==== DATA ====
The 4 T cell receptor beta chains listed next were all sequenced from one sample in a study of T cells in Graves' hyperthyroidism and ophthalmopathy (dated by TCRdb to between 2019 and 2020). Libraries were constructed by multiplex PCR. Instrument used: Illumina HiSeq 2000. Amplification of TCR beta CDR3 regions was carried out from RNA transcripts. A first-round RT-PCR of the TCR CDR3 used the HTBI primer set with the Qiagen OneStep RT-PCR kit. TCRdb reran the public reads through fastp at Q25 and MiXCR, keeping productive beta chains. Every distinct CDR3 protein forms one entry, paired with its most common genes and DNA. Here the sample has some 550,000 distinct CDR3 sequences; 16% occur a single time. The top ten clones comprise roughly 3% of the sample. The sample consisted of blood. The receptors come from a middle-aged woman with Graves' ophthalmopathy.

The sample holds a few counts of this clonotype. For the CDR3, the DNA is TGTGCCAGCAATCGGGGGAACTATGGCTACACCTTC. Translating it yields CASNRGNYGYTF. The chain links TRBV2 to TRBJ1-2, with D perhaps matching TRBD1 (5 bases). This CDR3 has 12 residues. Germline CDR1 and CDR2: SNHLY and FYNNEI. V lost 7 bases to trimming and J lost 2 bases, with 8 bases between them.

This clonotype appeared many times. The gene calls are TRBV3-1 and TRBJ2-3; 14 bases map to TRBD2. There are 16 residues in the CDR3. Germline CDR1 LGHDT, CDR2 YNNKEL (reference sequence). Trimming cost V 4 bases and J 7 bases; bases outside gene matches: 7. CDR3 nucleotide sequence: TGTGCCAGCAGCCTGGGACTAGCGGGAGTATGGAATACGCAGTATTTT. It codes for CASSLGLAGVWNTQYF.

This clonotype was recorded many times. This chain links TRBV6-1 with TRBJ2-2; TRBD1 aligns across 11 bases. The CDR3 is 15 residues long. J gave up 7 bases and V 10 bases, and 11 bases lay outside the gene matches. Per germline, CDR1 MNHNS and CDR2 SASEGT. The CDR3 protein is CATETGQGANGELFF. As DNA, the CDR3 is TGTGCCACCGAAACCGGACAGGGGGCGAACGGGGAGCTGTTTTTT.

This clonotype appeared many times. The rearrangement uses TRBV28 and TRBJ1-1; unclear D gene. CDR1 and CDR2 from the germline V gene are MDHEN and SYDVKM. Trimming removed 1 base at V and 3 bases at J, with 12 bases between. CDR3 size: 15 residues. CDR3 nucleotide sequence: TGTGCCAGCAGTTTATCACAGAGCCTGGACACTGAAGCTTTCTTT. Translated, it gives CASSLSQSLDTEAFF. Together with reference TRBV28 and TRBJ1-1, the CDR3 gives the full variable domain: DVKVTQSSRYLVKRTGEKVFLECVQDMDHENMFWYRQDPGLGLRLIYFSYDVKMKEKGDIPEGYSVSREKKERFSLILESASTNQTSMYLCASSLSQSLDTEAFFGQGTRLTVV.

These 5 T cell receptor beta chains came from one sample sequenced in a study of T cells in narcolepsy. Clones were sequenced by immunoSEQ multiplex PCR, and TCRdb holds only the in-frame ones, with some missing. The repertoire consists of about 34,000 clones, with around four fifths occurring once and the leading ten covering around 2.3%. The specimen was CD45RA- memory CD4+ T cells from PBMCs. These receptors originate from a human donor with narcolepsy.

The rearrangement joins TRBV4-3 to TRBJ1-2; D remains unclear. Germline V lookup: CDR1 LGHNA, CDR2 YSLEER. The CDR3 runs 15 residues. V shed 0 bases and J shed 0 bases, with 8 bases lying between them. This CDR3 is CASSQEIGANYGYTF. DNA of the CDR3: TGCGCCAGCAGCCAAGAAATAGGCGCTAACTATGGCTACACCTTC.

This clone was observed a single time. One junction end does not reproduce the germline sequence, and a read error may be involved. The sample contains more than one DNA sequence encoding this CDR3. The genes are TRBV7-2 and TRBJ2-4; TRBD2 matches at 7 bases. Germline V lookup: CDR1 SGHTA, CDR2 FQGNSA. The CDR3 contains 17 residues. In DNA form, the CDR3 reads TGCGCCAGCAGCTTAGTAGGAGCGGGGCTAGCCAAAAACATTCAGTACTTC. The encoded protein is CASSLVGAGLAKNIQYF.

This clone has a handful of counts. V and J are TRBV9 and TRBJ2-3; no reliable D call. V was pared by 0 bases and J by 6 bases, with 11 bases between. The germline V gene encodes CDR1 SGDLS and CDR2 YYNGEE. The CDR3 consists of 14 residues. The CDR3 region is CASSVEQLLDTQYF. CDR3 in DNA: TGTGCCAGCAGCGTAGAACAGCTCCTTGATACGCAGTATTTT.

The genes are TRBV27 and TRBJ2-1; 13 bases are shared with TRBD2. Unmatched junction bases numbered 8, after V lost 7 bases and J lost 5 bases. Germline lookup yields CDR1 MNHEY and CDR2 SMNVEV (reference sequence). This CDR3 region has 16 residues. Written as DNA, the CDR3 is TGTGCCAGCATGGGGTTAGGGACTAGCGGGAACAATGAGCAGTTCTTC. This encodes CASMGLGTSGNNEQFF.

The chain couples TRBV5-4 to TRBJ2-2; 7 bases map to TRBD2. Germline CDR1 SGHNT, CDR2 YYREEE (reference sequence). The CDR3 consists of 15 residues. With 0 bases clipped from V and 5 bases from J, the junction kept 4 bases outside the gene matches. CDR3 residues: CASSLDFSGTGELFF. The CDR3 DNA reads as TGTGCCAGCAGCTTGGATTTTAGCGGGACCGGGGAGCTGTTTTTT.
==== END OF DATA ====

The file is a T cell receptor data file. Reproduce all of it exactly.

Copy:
The 4 T cell receptor beta chains listed next were all sequenced from one sample in a study of T cells in Graves' hyperthyroidism and ophthalmopathy (dated by TCRdb to between 2019 and 2020). Libraries were constructed by multiplex PCR. Instrument used: Illumina HiSeq 2000. Amplification of TCR beta CDR3 regions was carried out from RNA transcripts. A first-round RT-PCR of the TCR CDR3 used the HTBI primer set with the Qiagen OneStep RT-PCR kit. TCRdb reran the public reads through fastp at Q25 and MiXCR, keeping productive beta chains. Every distinct CDR3 protein forms one entry, paired with its most common genes and DNA. Here the sample has some 550,000 distinct CDR3 sequences; 16% occur a single time. The top ten clones comprise roughly 3% of the sample. The sample consisted of blood. The receptors come from a middle-aged woman with Graves' ophthalmopathy.

The sample holds a few counts of this clonotype. For the CDR3, the DNA is TGTGCCAGCAATCGGGGGAACTATGGCTACACCTTC. Translating it yields CASNRGNYGYTF. The chain links TRBV2 to TRBJ1-2, with D perhaps matching TRBD1 (5 bases). This CDR3 has 12 residues. Germline CDR1 and CDR2: SNHLY and FYNNEI. V lost 7 bases to trimming and J lost 2 bases, with 8 bases between them.

This clonotype appeared many times. The gene calls are TRBV3-1 and TRBJ2-3; 14 bases map to TRBD2. There are 16 residues in the CDR3. Germline CDR1 LGHDT, CDR2 YNNKEL (reference sequence). Trimming cost V 4 bases and J 7 bases; bases outside gene matches: 7. CDR3 nucleotide sequence: TGTGCCAGCAGCCTGGGACTAGCGGGAGTATGGAATACGCAGTATTTT. It codes for CASSLGLAGVWNTQYF.

This clonotype was recorded many times. This chain links TRBV6-1 with TRBJ2-2; TRBD1 aligns across 11 bases. The CDR3 is 15 residues long. J gave up 7 bases and V 10 bases, and 11 bases lay outside the gene matches. Per germline, CDR1 MNHNS and CDR2 SASEGT. The CDR3 protein is CATETGQGANGELFF. As DNA, the CDR3 is TGTGCCACCGAAACCGGACAGGGGGCGAACGGGGAGCTGTTTTTT.

This clonotype appeared many times. The rearrangement uses TRBV28 and TRBJ1-1; unclear D gene. CDR1 and CDR2 from the germline V gene are MDHEN and SYDVKM. Trimming removed 1 base at V and 3 bases at J, with 12 bases between. CDR3 size: 15 residues. CDR3 nucleotide sequence: TGTGCCAGCAGTTTATCACAGAGCCTGGACACTGAAGCTTTCTTT. Translated, it gives CASSLSQSLDTEAFF. Together with reference TRBV28 and TRBJ1-1, the CDR3 gives the full variable domain: DVKVTQSSRYLVKRTGEKVFLECVQDMDHENMFWYRQDPGLGLRLIYFSYDVKMKEKGDIPEGYSVSREKKERFSLILESASTNQTSMYLCASSLSQSLDTEAFFGQGTRLTVV.

These 5 T cell receptor beta chains came from one sample sequenced in a study of T cells in narcolepsy. Clones were sequenced by immunoSEQ multiplex PCR, and TCRdb holds only the in-frame ones, with some missing. The repertoire consists of about 34,000 clones, with around four fifths occurring once and the leading ten covering around 2.3%. The specimen was CD45RA- memory CD4+ T cells from PBMCs. These receptors originate from a human donor with narcolepsy.

The rearrangement joins TRBV4-3 to TRBJ1-2; D remains unclear. Germline V lookup: CDR1 LGHNA, CDR2 YSLEER. The CDR3 runs 15 residues. V shed 0 bases and J shed 0 bases, with 8 bases lying between them. This CDR3 is CASSQEIGANYGYTF. DNA of the CDR3: TGCGCCAGCAGCCAAGAAATAGGCGCTAACTATGGCTACACCTTC.

This clone was observed a single time. One junction end does not reproduce the germline sequence, and a read error may be involved. The sample contains more than one DNA sequence encoding this CDR3. The genes are TRBV7-2 and TRBJ2-4; TRBD2 matches at 7 bases. Germline V lookup: CDR1 SGHTA, CDR2 FQGNSA. The CDR3 contains 17 residues. In DNA form, the CDR3 reads TGCGCCAGCAGCTTAGTAGGAGCGGGGCTAGCCAAAAACATTCAGTACTTC. The encoded protein is CASSLVGAGLAKNIQYF.

This clone has a handful of counts. V and J are TRBV9 and TRBJ2-3; no reliable D call. V was pared by 0 bases and J by 6 bases, with 11 bases between. The germline V gene encodes CDR1 SGDLS and CDR2 YYNGEE. The CDR3 consists of 14 residues. The CDR3 region is CASSVEQLLDTQYF. CDR3 in DNA: TGTGCCAGCAGCGTAGAACAGCTCCTTGATACGCAGTATTTT.

The genes are TRBV27 and TRBJ2-1; 13 bases are shared with TRBD2. Unmatched junction bases numbered 8, after V lost 7 bases and J lost 5 bases. Germline lookup yields CDR1 MNHEY and CDR2 SMNVEV (reference sequence). This CDR3 region has 16 residues. Written as DNA, the CDR3 is TGTGCCAGCATGGGGTTAGGGACTAGCGGGAACAATGAGCAGTTCTTC. This encodes CASMGLGTSGNNEQFF.

The chain couples TRBV5-4 to TRBJ2-2; 7 bases map to TRBD2. Germline CDR1 SGHNT, CDR2 YYREEE (reference sequence). The CDR3 consists of 15 residues. With 0 bases clipped from V and 5 bases from J, the junction kept 4 bases outside the gene matches. CDR3 residues: CASSLDFSGTGELFF. The CDR3 DNA reads as TGTGCCAGCAGCTTGGATTTTAGCGGGACCGGGGAGCTGTTTTTT.